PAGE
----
Tuesday, July 28, 2015

The subversion of fair housing law by pernicious zoning ordinances, part 2

[continued from part 1]

Massachusetts has, in the past, attempted to address the problem of snobbish, exclusionary zoning. The section of law known as Chapter 40B was passed in 1969:
This law was seen as one of the earliest recognitions of the racial and economic segregation often imposed by exclusionary zoning practices such as minimum lot sizes and bans on multi-family housing. The purpose of the law is to “address the shortage of low and moderate income housing in Massachusetts and to reduce regulatory barriers that impede the development of such housing.” 
Often referred to as the “Anti-Snob Zoning Law,” the “Comprehensive Permit Law” and the “Massachusetts Affordable Housing Law,” Chapter 40B is seen as a “one-stop” permitting process for developers proposing low and moderate-income housing projects. Rather than applying to many local boards, the developer applies for a “comprehensive permit” to one local authority—the Zoning Board of Appeals (ZBA). 
Chapter 40B is significant in that it was one of the first instances in which a state exerted authority over local control in land use zoning.4 Therein also lays its controversy. Under 40B, a developer has the right to appeal to the state Housing Appeals Committee (HAC) if it is denied a comprehensive permit for a qualified project, or if it is granted one with conditions making the project uneconomic. Under 40B, ZBAs are able to approve projects with higher density than current zoning allows, making it more economically feasible to develop affordable housing.
Chapter 40B only applies to municipalities that have less than 10% of their housing stock designated as 'affordable', and it does not apply to Boston at all (due to the Boston Redevelopment Authority). It's success has been limited: 48,000 units were created from 1969 through 2008, of which 26,000 were designated as affordable. That's an average of 1,230 units per year, or 666 affordable per year -- far lower than the demand. And only 55 municipalities (of 350) had met the 10% requirement after nearly 40 years of the law.

The law happened to go into effect not long prior to Boston's school busing crisis, an era that exacerbated the divide between city and suburb, as 'white flight' brought many new residents to the suburban towns, eager to shut the door behind them as they arrived. From Common Ground:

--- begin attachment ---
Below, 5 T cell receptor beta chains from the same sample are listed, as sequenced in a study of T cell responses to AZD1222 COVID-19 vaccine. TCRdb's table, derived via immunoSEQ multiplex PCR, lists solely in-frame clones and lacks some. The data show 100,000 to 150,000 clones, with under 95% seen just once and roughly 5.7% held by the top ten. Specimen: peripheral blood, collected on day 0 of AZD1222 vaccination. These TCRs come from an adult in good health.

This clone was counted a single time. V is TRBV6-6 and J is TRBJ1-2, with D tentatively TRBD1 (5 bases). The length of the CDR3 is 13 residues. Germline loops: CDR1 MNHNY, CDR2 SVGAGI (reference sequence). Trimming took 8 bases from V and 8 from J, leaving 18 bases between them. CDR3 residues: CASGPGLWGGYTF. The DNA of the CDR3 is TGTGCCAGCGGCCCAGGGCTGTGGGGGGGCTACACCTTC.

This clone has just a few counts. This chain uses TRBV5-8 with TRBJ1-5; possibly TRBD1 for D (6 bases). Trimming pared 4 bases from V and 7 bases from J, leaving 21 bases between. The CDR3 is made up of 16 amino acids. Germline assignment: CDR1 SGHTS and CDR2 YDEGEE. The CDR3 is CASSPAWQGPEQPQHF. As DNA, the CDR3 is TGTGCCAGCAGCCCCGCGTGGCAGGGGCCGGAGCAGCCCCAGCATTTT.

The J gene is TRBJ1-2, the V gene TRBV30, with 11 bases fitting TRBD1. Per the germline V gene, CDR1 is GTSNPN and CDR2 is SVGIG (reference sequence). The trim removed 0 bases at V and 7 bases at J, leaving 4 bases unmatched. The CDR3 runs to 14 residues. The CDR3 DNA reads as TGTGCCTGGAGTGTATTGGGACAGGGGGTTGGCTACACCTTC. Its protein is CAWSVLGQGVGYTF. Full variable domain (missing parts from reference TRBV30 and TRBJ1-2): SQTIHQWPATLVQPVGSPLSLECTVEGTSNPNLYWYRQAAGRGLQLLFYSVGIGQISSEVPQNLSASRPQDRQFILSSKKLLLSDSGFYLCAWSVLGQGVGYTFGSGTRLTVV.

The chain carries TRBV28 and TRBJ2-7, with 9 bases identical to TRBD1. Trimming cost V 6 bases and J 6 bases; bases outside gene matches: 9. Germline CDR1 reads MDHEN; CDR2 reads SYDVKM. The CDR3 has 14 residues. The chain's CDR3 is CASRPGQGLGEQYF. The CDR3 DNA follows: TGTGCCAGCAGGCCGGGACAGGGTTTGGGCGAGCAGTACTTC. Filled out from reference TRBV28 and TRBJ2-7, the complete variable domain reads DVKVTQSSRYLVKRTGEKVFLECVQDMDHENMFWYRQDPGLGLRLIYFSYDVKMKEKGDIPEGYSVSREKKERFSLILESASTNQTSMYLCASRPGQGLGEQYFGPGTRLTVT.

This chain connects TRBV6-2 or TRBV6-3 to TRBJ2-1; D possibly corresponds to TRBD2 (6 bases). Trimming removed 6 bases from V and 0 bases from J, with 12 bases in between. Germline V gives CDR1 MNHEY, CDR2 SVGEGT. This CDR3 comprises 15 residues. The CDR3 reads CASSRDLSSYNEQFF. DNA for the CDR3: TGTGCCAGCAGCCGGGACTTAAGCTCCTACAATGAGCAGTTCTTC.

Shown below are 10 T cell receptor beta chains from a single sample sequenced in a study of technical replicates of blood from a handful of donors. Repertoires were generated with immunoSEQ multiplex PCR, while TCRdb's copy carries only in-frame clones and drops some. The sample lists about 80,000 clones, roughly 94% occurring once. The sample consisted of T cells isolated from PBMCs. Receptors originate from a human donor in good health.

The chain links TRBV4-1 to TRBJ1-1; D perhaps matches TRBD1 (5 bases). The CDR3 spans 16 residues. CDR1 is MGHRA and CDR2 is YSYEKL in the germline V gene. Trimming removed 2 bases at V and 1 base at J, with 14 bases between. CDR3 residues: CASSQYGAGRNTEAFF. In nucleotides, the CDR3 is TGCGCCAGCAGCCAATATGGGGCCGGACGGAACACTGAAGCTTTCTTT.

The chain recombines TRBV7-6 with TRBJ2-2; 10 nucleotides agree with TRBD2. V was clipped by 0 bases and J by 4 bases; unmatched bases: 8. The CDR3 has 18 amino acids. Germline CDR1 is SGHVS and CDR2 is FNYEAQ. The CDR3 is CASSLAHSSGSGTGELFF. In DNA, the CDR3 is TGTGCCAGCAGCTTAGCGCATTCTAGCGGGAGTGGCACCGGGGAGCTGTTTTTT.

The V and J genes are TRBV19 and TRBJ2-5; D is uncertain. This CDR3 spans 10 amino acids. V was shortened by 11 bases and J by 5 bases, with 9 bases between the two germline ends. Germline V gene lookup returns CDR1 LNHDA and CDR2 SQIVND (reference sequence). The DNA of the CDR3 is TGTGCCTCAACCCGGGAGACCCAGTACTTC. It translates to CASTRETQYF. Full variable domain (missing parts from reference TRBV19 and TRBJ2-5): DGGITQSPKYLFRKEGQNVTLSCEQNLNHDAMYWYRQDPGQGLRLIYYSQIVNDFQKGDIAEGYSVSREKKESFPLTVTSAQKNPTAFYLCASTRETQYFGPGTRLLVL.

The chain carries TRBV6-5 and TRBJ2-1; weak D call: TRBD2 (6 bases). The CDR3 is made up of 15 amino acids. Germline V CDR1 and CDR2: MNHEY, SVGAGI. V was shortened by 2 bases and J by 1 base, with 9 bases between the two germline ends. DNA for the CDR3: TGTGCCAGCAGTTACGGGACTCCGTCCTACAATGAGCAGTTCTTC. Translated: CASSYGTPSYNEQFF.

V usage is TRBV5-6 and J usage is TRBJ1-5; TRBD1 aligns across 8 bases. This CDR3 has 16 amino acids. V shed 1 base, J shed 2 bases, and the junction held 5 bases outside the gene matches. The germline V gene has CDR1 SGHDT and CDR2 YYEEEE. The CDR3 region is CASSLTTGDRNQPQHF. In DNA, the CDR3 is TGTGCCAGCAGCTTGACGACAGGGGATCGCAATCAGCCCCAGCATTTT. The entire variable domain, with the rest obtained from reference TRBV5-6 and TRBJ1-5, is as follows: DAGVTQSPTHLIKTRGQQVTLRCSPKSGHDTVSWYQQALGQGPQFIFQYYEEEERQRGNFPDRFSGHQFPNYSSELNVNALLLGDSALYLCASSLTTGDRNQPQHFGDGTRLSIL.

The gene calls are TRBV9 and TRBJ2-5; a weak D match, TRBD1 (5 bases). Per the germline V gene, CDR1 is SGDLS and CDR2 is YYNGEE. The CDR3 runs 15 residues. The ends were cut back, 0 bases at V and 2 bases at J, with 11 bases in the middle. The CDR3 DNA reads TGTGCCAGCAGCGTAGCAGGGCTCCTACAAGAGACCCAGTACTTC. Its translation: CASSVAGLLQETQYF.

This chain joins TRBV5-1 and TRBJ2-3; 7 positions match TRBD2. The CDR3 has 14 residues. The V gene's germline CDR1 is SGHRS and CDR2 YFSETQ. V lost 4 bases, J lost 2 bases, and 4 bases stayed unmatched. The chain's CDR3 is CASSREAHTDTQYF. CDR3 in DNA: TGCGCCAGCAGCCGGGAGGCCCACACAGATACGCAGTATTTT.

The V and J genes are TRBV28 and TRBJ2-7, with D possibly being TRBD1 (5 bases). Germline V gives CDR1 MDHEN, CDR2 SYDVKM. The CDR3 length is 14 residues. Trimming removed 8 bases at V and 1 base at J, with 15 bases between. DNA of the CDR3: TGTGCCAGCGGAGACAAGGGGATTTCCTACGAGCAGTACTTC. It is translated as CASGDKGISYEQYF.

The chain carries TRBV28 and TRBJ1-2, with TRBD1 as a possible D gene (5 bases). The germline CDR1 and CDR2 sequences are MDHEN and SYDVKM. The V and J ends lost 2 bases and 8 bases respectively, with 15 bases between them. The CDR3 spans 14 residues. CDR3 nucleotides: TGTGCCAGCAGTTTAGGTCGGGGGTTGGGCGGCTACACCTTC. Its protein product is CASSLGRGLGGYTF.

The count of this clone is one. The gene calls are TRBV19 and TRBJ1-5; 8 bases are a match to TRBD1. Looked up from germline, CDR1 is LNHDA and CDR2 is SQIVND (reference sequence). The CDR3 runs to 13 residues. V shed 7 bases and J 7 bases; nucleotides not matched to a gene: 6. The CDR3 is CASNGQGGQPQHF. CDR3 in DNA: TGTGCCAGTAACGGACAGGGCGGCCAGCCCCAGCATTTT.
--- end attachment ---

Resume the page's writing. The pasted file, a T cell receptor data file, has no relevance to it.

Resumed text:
Indeed, barely a month after Garrity’s ruling on the constitutional violation, the Supreme Court effectively cut off one possible avenue of remedy. In Milliken v. Bradley, it over-ruled a district court which had required cross-busing between Detroit and its surrounding suburbs. Since the lower court had found de jure segregation only within the city and not in the suburbs, the Supreme Court held that a metropolitan-wide order “would impose on the outlying districts, not shown to have committed any constitutional violation, a wholly impermissible remedy.” Milliken marked an important turning point in the Court’s approach to school segregation. Albeit by the narrowest margin (5–4) in any major school case yet, the Court halted the advance of school desegregation at the city line. Although many students of the matter believed a clear pattern of “state action” could be detected in the suburbs—notably in government housing loans and highway construction policies which operated to keep them predominantly white—the increasingly conservative Court majority declined to push its broadened doctrine of de jure segregation that far.
The anti-busing protesters could no longer maintain segregated schools in the city; instead, they moved to the surrounding towns where they could promote segregation through the use of regulatory tools such as zoning codes. The borders of municipalities acted as effectively as segregated neighborhood boundaries had before. Since then, a common complaint of town NIMBYs opposed to residential development is that it might bring 'too many' students to the public school system, thereby 'overwhelming' it. Such 'pseudo-engineering' of the school system by laypeople -- as if they were engineers designing a waterworks -- is more likely to be a cover story for their true motivation: the exclusion of people unlike themselves. And this effect may partially explain why the Chapter 40B requirements have not been met by the majority of towns in the Commonwealth, even after nearly half a century has passed.


  1. It would be helpful if the vast majority of school funding were provided by the state, rather than property taxes, because the constraints of Prop 2.5 on town revenues make it difficult to keep up. When there is affordable housing, it is often gamed to be most attractive to people without children.

    There could easily be an element of racism in opposition to affordable housing, but the cost of education is a real issue.

  2. Progressive, hypocrite NIMBYs in Arlington are even fighting 40B! Oh, they want affordable housing, but on their terms and location. They rather have privately owned Mugar property be their "open space" for dog walking or whatever than 40B housing (Thorndike Place).


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